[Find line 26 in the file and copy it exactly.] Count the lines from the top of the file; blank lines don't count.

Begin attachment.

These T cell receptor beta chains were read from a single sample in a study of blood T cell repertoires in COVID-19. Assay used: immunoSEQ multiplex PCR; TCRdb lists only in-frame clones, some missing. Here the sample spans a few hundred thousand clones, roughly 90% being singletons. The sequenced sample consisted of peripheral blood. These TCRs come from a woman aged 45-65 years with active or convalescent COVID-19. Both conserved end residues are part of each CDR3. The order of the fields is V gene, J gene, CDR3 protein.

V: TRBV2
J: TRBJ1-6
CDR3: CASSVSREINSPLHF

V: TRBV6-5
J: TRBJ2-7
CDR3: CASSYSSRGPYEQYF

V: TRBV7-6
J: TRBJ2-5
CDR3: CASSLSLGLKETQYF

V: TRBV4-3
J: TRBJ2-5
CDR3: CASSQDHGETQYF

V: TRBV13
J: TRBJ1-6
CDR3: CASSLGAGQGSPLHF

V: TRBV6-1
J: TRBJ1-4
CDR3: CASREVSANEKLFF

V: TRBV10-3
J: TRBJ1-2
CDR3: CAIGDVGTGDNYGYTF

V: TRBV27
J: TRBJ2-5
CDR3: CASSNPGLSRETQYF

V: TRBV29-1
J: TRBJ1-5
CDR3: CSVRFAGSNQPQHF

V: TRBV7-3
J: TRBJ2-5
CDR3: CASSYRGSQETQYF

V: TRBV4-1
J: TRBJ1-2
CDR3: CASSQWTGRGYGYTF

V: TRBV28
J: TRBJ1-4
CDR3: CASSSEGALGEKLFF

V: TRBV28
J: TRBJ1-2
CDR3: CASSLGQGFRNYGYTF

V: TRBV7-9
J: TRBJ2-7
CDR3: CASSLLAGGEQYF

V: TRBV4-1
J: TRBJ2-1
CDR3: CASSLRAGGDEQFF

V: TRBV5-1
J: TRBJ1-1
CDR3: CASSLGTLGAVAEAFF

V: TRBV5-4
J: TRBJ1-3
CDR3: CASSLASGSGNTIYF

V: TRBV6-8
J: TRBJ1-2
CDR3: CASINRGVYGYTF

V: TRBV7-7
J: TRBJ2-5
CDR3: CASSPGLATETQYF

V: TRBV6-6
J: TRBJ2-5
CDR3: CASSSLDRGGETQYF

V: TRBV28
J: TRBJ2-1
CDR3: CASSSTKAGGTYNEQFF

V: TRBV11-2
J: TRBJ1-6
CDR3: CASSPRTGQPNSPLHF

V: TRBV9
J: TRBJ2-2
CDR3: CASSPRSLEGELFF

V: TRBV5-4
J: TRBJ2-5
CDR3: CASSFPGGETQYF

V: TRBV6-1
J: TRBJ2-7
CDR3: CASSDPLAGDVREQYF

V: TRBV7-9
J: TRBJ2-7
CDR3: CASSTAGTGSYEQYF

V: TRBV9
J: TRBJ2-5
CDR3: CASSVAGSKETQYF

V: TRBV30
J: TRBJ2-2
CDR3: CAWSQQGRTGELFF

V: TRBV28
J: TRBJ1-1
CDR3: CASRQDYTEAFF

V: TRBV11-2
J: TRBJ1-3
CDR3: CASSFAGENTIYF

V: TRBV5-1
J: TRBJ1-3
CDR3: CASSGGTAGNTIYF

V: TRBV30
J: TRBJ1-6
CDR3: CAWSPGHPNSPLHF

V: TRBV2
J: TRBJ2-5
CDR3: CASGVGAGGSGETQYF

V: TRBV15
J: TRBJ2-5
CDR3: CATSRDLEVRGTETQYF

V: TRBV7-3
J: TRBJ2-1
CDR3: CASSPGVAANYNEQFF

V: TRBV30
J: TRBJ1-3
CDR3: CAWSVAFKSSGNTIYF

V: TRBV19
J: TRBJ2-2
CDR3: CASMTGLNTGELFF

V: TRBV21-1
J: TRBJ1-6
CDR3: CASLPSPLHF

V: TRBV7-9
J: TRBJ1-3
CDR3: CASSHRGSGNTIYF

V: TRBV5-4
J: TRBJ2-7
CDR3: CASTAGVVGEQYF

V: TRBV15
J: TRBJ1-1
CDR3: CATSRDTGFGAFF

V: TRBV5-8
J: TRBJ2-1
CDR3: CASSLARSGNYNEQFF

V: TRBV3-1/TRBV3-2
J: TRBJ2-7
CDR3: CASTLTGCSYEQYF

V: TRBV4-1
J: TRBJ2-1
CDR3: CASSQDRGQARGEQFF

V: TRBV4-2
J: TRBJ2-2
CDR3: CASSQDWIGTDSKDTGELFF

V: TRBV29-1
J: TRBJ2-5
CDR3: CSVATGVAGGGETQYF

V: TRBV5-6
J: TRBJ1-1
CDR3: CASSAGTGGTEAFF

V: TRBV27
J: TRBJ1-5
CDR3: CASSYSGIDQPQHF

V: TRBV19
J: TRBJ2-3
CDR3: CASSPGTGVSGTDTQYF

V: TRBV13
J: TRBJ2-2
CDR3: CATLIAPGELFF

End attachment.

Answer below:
V: TRBV29-1